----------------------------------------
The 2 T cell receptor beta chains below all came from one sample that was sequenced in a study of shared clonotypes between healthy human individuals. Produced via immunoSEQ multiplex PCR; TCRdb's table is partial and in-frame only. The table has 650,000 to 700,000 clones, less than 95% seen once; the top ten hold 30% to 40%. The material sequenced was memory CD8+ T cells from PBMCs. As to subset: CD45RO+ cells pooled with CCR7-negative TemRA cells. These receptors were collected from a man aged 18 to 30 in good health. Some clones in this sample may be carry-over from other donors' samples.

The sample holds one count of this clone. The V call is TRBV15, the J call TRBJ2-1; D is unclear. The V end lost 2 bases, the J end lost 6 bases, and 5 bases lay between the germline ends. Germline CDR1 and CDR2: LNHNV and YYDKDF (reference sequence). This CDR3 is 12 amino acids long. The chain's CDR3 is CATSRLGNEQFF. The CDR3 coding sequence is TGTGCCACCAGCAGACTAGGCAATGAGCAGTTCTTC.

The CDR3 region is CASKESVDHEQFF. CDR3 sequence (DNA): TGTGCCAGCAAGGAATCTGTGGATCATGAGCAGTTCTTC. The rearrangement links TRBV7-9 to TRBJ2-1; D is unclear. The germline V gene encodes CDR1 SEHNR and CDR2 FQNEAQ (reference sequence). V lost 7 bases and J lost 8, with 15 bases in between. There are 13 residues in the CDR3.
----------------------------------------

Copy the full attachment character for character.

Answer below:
The 2 T cell receptor beta chains below all came from one sample that was sequenced in a study of shared clonotypes between healthy human individuals. Produced via immunoSEQ multiplex PCR; TCRdb's table is partial and in-frame only. The table has 650,000 to 700,000 clones, less than 95% seen once; the top ten hold 30% to 40%. The material sequenced was memory CD8+ T cells from PBMCs. As to subset: CD45RO+ cells pooled with CCR7-negative TemRA cells. These receptors were collected from a man aged 18 to 30 in good health. Some clones in this sample may be carry-over from other donors' samples.

The sample holds one count of this clone. The V call is TRBV15, the J call TRBJ2-1; D is unclear. The V end lost 2 bases, the J end lost 6 bases, and 5 bases lay between the germline ends. Germline CDR1 and CDR2: LNHNV and YYDKDF (reference sequence). This CDR3 is 12 amino acids long. The chain's CDR3 is CATSRLGNEQFF. The CDR3 coding sequence is TGTGCCACCAGCAGACTAGGCAATGAGCAGTTCTTC.

The CDR3 region is CASKESVDHEQFF. CDR3 sequence (DNA): TGTGCCAGCAAGGAATCTGTGGATCATGAGCAGTTCTTC. The rearrangement links TRBV7-9 to TRBJ2-1; D is unclear. The germline V gene encodes CDR1 SEHNR and CDR2 FQNEAQ (reference sequence). V lost 7 bases and J lost 8, with 15 bases in between. There are 13 residues in the CDR3.